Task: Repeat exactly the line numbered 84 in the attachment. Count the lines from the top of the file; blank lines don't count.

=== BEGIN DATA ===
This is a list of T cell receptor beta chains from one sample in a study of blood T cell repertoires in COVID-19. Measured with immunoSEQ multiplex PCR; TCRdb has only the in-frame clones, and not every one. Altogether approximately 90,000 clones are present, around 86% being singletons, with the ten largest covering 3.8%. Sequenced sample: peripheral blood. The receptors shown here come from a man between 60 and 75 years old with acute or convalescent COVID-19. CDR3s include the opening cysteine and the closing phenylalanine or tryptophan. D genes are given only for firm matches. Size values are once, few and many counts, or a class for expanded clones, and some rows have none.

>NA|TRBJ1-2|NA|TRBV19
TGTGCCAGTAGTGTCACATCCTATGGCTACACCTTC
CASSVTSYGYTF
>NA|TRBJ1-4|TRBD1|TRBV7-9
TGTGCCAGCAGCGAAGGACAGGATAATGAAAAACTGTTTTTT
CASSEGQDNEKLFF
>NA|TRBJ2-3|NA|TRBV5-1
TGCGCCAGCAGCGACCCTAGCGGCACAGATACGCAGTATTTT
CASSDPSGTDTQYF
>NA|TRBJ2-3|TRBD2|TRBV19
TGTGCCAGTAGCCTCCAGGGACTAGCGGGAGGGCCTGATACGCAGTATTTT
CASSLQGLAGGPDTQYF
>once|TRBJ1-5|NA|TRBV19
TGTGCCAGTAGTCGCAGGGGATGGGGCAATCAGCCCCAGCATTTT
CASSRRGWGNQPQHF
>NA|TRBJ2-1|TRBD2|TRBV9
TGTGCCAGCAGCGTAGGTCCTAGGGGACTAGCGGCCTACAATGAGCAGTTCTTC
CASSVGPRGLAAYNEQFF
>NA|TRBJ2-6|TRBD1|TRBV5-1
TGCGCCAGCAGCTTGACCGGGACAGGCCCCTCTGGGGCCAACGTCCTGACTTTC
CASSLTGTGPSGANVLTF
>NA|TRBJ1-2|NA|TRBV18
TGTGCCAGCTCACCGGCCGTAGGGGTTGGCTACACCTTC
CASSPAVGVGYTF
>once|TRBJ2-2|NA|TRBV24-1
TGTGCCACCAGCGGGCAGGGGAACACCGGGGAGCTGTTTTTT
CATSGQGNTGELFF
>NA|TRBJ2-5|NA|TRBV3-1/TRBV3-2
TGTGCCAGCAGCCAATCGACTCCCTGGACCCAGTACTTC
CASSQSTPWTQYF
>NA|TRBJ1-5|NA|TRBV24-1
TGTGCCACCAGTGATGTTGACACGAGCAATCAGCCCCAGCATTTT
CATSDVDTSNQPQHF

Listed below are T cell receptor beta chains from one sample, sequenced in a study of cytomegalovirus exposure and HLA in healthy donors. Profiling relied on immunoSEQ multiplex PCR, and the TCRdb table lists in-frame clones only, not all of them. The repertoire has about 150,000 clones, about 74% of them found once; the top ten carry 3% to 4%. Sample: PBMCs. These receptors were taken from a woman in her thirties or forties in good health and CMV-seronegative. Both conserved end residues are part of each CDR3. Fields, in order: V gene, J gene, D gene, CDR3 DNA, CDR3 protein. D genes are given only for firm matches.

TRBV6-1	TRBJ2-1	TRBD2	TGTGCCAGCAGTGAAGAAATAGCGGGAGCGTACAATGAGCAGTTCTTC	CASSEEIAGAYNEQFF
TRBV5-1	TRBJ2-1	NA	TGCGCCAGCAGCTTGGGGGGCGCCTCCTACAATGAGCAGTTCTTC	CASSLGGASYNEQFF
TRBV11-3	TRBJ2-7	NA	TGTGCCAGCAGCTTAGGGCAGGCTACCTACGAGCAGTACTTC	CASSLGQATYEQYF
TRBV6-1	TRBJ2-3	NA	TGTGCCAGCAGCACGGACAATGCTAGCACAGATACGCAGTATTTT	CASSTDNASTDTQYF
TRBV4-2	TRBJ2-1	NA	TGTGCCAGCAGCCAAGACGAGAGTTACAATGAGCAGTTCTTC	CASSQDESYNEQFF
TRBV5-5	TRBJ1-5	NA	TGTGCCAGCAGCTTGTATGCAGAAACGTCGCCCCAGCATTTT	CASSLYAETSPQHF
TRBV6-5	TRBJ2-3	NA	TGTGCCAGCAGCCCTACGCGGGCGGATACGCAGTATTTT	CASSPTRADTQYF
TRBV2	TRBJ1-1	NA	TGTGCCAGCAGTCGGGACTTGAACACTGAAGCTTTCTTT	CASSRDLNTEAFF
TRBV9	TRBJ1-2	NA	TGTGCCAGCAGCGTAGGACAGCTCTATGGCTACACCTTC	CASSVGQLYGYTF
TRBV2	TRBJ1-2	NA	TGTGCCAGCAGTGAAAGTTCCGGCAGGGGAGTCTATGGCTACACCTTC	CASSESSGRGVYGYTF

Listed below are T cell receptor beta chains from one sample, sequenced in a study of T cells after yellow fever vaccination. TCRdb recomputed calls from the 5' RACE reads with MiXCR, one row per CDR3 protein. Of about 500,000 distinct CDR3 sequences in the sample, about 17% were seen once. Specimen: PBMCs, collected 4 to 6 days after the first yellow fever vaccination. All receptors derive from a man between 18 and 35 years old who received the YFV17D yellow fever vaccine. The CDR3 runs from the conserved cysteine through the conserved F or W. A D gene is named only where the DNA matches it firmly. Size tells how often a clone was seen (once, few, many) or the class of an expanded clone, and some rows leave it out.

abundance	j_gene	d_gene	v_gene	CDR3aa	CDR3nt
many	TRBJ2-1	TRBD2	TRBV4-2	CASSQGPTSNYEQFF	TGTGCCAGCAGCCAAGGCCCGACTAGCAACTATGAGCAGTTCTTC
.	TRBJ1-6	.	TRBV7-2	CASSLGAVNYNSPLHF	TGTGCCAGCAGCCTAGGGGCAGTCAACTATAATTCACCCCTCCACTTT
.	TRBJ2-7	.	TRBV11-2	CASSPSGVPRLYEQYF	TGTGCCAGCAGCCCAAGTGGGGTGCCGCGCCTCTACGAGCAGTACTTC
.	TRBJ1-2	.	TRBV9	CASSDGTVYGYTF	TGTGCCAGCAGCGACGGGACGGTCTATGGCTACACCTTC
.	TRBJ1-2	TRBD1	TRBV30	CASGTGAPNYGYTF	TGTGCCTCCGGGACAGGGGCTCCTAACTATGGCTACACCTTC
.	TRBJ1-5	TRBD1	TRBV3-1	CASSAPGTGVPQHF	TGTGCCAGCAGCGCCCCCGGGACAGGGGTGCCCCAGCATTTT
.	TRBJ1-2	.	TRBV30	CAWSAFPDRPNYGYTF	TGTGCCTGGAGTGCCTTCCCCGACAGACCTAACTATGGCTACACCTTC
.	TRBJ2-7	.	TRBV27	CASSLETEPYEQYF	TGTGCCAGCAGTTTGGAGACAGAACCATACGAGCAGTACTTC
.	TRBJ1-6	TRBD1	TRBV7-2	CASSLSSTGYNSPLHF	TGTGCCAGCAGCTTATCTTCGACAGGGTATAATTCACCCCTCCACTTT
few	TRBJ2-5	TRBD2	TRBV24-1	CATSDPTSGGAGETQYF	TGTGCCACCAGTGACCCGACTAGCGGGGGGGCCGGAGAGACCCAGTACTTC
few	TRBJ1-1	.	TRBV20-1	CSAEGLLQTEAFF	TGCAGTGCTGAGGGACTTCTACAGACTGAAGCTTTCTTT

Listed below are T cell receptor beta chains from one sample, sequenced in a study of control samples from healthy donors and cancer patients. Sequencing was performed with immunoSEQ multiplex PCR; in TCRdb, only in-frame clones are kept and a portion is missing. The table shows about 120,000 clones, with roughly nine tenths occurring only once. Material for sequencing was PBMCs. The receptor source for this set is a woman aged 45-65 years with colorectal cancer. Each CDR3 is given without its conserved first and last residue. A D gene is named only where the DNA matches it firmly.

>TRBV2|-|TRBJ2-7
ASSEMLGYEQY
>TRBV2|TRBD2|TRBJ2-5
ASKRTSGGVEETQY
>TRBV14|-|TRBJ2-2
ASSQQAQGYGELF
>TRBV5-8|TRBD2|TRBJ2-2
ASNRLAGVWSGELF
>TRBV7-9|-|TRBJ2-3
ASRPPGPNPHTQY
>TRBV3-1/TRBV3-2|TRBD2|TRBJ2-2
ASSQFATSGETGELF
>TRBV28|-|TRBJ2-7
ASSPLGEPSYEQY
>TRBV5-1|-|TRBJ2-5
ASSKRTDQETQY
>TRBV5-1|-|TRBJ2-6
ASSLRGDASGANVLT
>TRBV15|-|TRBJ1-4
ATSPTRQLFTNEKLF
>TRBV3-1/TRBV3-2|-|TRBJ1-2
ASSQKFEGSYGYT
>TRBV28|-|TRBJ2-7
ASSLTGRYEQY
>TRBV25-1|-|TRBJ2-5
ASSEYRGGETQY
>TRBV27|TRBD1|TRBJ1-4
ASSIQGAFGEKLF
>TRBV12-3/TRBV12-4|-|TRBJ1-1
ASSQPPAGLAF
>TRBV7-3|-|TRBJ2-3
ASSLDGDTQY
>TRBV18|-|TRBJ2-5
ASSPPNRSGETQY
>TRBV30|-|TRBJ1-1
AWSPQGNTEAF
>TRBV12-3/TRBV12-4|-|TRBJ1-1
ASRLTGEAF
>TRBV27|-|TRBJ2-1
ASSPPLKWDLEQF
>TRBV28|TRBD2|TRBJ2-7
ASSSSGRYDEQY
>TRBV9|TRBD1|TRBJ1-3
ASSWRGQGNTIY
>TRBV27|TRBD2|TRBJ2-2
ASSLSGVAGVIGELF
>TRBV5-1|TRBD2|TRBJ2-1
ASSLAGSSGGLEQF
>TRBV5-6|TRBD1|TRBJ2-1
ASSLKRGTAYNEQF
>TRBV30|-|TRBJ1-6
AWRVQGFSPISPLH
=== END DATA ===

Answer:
>TRBV25-1|-|TRBJ2-5